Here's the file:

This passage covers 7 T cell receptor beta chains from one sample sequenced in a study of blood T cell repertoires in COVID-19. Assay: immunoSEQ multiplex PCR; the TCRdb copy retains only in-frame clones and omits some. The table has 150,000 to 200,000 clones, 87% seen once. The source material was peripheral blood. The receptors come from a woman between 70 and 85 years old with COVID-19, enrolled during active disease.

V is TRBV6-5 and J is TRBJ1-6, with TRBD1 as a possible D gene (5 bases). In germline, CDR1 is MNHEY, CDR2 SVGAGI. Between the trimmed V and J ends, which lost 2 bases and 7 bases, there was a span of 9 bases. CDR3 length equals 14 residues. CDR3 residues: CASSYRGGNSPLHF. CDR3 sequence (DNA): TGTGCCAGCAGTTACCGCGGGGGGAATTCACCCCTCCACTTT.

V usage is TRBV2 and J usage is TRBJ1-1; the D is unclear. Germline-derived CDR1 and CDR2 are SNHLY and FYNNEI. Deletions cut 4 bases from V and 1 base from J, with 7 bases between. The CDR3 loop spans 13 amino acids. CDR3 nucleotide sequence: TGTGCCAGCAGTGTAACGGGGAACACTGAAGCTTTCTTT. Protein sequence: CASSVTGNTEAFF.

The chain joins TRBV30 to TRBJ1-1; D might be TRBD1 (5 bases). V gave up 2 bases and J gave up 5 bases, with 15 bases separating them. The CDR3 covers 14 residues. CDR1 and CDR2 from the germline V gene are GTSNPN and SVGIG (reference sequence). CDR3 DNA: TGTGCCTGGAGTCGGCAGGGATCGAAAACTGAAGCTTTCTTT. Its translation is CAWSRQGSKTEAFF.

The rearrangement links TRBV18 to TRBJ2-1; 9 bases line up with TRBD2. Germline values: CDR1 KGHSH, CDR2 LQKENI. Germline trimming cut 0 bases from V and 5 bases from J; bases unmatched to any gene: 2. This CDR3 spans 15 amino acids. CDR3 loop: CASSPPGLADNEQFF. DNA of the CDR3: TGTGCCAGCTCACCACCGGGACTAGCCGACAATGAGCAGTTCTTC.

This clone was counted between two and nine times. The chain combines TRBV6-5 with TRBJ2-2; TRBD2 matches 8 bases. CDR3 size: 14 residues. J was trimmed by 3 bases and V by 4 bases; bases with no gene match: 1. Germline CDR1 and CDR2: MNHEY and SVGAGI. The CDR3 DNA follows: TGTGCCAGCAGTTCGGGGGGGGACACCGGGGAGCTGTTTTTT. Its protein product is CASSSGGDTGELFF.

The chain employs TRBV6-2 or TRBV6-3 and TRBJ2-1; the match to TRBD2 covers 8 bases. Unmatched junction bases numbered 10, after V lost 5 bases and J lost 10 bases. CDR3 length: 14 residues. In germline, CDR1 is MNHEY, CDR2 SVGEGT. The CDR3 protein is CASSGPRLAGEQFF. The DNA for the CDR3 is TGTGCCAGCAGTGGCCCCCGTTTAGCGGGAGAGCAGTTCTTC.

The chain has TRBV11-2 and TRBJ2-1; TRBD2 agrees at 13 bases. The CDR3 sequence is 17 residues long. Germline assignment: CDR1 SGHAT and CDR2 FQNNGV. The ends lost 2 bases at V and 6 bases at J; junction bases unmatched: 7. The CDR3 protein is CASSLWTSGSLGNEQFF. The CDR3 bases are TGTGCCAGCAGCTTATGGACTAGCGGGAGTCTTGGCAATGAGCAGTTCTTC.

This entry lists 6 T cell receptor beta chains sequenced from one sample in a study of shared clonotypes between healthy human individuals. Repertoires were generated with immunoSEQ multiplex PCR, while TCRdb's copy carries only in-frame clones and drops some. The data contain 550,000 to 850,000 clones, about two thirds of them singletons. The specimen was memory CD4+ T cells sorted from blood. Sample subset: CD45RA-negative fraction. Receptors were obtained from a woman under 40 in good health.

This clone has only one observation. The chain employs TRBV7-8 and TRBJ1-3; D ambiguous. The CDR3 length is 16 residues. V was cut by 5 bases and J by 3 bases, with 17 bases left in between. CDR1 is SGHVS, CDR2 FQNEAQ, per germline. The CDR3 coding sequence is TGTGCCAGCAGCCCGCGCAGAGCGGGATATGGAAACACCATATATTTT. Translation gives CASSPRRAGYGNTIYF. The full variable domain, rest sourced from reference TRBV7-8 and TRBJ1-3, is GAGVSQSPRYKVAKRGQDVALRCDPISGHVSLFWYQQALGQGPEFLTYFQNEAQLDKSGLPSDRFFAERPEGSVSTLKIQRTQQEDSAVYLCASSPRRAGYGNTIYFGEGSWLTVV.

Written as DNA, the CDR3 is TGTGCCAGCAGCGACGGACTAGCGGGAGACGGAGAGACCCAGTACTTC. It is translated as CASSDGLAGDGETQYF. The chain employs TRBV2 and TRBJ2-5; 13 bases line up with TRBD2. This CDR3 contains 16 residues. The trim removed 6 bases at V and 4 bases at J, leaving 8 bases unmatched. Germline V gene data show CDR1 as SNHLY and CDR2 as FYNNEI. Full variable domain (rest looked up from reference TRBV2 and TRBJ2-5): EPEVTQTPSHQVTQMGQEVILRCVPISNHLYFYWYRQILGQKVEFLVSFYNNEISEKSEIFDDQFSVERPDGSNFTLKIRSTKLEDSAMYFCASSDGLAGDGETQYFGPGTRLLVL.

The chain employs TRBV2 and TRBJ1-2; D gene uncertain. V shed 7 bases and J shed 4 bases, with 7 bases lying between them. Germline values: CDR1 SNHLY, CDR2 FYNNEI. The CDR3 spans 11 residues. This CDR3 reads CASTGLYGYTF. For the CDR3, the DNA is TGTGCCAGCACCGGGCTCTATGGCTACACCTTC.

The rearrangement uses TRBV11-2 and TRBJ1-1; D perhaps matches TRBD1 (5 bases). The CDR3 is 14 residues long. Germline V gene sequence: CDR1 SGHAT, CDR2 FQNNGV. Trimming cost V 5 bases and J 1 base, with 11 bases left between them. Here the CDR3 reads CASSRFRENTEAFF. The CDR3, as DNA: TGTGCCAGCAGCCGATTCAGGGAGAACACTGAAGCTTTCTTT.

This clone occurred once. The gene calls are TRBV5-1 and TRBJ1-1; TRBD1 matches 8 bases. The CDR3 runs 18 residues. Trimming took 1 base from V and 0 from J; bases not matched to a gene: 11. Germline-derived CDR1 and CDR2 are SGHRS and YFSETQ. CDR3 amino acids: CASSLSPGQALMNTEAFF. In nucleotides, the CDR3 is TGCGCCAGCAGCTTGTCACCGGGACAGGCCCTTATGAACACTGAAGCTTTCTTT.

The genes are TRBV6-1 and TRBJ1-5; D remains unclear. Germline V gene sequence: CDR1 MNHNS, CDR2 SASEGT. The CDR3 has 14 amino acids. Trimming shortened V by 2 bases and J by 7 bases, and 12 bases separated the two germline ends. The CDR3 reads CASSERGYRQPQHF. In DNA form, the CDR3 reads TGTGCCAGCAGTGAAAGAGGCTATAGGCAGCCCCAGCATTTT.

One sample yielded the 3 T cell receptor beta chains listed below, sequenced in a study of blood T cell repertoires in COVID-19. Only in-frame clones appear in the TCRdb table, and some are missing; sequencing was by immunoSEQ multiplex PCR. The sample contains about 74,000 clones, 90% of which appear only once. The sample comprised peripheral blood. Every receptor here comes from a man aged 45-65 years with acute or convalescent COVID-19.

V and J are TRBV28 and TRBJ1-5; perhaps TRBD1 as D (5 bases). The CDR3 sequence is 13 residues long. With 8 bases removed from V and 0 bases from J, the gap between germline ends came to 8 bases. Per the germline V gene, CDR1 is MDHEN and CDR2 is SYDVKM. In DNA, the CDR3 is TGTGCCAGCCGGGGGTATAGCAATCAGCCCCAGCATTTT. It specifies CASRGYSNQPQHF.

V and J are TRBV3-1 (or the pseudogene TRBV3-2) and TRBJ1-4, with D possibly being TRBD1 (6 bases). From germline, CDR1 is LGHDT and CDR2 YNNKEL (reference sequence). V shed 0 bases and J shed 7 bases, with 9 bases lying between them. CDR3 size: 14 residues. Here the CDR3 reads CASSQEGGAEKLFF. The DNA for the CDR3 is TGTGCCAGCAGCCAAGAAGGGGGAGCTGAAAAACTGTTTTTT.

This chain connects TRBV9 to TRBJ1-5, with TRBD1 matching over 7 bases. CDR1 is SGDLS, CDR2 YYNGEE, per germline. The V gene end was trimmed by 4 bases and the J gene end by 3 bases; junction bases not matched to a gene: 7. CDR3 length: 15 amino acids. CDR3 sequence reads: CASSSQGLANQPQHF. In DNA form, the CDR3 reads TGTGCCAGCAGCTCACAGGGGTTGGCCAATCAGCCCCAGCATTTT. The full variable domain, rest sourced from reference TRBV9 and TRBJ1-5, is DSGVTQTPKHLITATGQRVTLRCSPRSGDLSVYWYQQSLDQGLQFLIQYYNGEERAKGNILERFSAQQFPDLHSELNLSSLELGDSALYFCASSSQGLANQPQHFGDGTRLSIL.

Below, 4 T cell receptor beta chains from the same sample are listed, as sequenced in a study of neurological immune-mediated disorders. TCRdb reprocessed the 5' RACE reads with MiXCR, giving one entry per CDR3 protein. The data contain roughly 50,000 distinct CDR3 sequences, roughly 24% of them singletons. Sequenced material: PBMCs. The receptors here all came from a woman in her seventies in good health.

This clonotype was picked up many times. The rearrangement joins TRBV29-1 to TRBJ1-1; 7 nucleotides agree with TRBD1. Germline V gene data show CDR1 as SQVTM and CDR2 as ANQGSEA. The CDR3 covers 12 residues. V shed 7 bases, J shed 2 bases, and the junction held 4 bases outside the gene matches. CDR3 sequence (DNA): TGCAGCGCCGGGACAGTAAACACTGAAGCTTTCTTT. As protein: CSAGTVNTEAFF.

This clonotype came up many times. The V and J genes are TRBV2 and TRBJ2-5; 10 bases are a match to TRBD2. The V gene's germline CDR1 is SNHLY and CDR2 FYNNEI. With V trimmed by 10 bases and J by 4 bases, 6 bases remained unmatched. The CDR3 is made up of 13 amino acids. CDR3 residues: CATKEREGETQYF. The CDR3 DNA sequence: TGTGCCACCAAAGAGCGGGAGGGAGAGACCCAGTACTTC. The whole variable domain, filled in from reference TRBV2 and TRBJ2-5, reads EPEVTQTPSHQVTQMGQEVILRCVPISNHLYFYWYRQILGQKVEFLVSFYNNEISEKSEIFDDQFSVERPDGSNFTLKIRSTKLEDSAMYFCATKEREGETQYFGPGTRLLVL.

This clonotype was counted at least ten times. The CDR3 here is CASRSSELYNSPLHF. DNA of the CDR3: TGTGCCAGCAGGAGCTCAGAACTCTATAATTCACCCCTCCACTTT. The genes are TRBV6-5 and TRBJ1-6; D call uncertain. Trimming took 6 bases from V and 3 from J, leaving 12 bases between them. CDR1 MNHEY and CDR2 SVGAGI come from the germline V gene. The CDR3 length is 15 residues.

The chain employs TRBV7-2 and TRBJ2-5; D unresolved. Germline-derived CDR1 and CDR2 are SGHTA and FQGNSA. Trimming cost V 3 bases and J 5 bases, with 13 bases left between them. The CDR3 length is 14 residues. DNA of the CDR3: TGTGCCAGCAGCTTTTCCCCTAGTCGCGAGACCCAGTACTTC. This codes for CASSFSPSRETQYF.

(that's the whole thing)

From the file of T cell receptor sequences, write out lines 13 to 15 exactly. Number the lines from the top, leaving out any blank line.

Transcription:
The rearrangement uses TRBV11-2 and TRBJ1-1; D perhaps matches TRBD1 (5 bases). The CDR3 is 14 residues long. Germline V gene sequence: CDR1 SGHAT, CDR2 FQNNGV. Trimming cost V 5 bases and J 1 base, with 11 bases left between them. Here the CDR3 reads CASSRFRENTEAFF. The CDR3, as DNA: TGTGCCAGCAGCCGATTCAGGGAGAACACTGAAGCTTTCTTT.

This clone occurred once. The gene calls are TRBV5-1 and TRBJ1-1; TRBD1 matches 8 bases. The CDR3 runs 18 residues. Trimming took 1 base from V and 0 from J; bases not matched to a gene: 11. Germline-derived CDR1 and CDR2 are SGHRS and YFSETQ. CDR3 amino acids: CASSLSPGQALMNTEAFF. In nucleotides, the CDR3 is TGCGCCAGCAGCTTGTCACCGGGACAGGCCCTTATGAACACTGAAGCTTTCTTT.

The genes are TRBV6-1 and TRBJ1-5; D remains unclear. Germline V gene sequence: CDR1 MNHNS, CDR2 SASEGT. The CDR3 has 14 amino acids. Trimming shortened V by 2 bases and J by 7 bases, and 12 bases separated the two germline ends. The CDR3 reads CASSERGYRQPQHF. In DNA form, the CDR3 reads TGTGCCAGCAGTGAAAGAGGCTATAGGCAGCCCCAGCATTTT.